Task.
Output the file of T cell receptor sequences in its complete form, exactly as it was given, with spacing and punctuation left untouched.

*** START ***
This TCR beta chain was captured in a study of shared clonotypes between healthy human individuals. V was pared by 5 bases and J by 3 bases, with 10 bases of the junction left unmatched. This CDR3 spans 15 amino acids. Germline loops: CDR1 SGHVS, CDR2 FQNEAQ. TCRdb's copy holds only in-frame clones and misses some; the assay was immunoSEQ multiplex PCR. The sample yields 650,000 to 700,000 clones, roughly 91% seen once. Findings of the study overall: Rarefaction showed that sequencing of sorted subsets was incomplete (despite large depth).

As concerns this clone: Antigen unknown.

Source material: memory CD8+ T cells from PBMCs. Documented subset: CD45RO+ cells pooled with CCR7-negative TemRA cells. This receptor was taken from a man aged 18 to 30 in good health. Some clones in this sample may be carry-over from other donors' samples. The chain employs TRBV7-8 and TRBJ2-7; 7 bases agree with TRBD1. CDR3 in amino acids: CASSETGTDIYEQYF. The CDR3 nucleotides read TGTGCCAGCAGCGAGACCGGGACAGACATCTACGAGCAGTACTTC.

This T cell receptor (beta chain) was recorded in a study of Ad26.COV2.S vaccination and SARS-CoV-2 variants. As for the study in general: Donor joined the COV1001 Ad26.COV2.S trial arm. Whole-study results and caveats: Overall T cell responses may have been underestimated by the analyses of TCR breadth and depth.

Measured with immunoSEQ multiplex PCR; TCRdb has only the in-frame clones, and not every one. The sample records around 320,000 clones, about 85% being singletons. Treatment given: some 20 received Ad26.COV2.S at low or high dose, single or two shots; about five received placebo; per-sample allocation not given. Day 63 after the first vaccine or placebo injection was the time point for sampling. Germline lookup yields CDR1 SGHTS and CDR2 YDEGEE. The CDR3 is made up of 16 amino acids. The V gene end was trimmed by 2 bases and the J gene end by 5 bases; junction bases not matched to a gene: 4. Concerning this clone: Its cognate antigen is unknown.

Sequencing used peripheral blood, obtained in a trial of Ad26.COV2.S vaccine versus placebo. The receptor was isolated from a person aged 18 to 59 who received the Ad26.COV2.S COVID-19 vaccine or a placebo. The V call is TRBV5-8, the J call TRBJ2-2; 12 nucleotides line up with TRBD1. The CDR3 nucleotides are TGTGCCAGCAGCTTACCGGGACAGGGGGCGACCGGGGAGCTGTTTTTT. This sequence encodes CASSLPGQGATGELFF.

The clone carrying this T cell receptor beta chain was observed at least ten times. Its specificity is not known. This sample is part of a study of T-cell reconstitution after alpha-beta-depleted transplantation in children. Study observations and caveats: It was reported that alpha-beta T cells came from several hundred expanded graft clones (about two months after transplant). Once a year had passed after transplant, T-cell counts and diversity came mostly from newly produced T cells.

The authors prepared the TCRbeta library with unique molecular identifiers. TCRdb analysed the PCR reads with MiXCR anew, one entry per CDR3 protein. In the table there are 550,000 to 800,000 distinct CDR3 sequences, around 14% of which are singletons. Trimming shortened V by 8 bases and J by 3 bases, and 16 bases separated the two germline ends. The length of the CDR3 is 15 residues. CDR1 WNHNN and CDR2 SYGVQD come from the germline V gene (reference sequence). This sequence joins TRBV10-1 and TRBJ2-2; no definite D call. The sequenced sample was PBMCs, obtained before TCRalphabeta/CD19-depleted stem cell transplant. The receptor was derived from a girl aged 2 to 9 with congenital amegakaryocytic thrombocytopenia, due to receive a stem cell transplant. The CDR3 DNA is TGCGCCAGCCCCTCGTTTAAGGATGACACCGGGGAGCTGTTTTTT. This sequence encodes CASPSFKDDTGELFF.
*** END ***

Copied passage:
This TCR beta chain was captured in a study of shared clonotypes between healthy human individuals. V was pared by 5 bases and J by 3 bases, with 10 bases of the junction left unmatched. This CDR3 spans 15 amino acids. Germline loops: CDR1 SGHVS, CDR2 FQNEAQ. TCRdb's copy holds only in-frame clones and misses some; the assay was immunoSEQ multiplex PCR. The sample yields 650,000 to 700,000 clones, roughly 91% seen once. Findings of the study overall: Rarefaction showed that sequencing of sorted subsets was incomplete (despite large depth).

As concerns this clone: Antigen unknown.

Source material: memory CD8+ T cells from PBMCs. Documented subset: CD45RO+ cells pooled with CCR7-negative TemRA cells. This receptor was taken from a man aged 18 to 30 in good health. Some clones in this sample may be carry-over from other donors' samples. The chain employs TRBV7-8 and TRBJ2-7; 7 bases agree with TRBD1. CDR3 in amino acids: CASSETGTDIYEQYF. The CDR3 nucleotides read TGTGCCAGCAGCGAGACCGGGACAGACATCTACGAGCAGTACTTC.

This T cell receptor (beta chain) was recorded in a study of Ad26.COV2.S vaccination and SARS-CoV-2 variants. As for the study in general: Donor joined the COV1001 Ad26.COV2.S trial arm. Whole-study results and caveats: Overall T cell responses may have been underestimated by the analyses of TCR breadth and depth.

Measured with immunoSEQ multiplex PCR; TCRdb has only the in-frame clones, and not every one. The sample records around 320,000 clones, about 85% being singletons. Treatment given: some 20 received Ad26.COV2.S at low or high dose, single or two shots; about five received placebo; per-sample allocation not given. Day 63 after the first vaccine or placebo injection was the time point for sampling. Germline lookup yields CDR1 SGHTS and CDR2 YDEGEE. The CDR3 is made up of 16 amino acids. The V gene end was trimmed by 2 bases and the J gene end by 5 bases; junction bases not matched to a gene: 4. Concerning this clone: Its cognate antigen is unknown.

Sequencing used peripheral blood, obtained in a trial of Ad26.COV2.S vaccine versus placebo. The receptor was isolated from a person aged 18 to 59 who received the Ad26.COV2.S COVID-19 vaccine or a placebo. The V call is TRBV5-8, the J call TRBJ2-2; 12 nucleotides line up with TRBD1. The CDR3 nucleotides are TGTGCCAGCAGCTTACCGGGACAGGGGGCGACCGGGGAGCTGTTTTTT. This sequence encodes CASSLPGQGATGELFF.

The clone carrying this T cell receptor beta chain was observed at least ten times. Its specificity is not known. This sample is part of a study of T-cell reconstitution after alpha-beta-depleted transplantation in children. Study observations and caveats: It was reported that alpha-beta T cells came from several hundred expanded graft clones (about two months after transplant). Once a year had passed after transplant, T-cell counts and diversity came mostly from newly produced T cells.

The authors prepared the TCRbeta library with unique molecular identifiers. TCRdb analysed the PCR reads with MiXCR anew, one entry per CDR3 protein. In the table there are 550,000 to 800,000 distinct CDR3 sequences, around 14% of which are singletons. Trimming shortened V by 8 bases and J by 3 bases, and 16 bases separated the two germline ends. The length of the CDR3 is 15 residues. CDR1 WNHNN and CDR2 SYGVQD come from the germline V gene (reference sequence). This sequence joins TRBV10-1 and TRBJ2-2; no definite D call. The sequenced sample was PBMCs, obtained before TCRalphabeta/CD19-depleted stem cell transplant. The receptor was derived from a girl aged 2 to 9 with congenital amegakaryocytic thrombocytopenia, due to receive a stem cell transplant. The CDR3 DNA is TGCGCCAGCCCCTCGTTTAAGGATGACACCGGGGAGCTGTTTTTT. This sequence encodes CASPSFKDDTGELFF.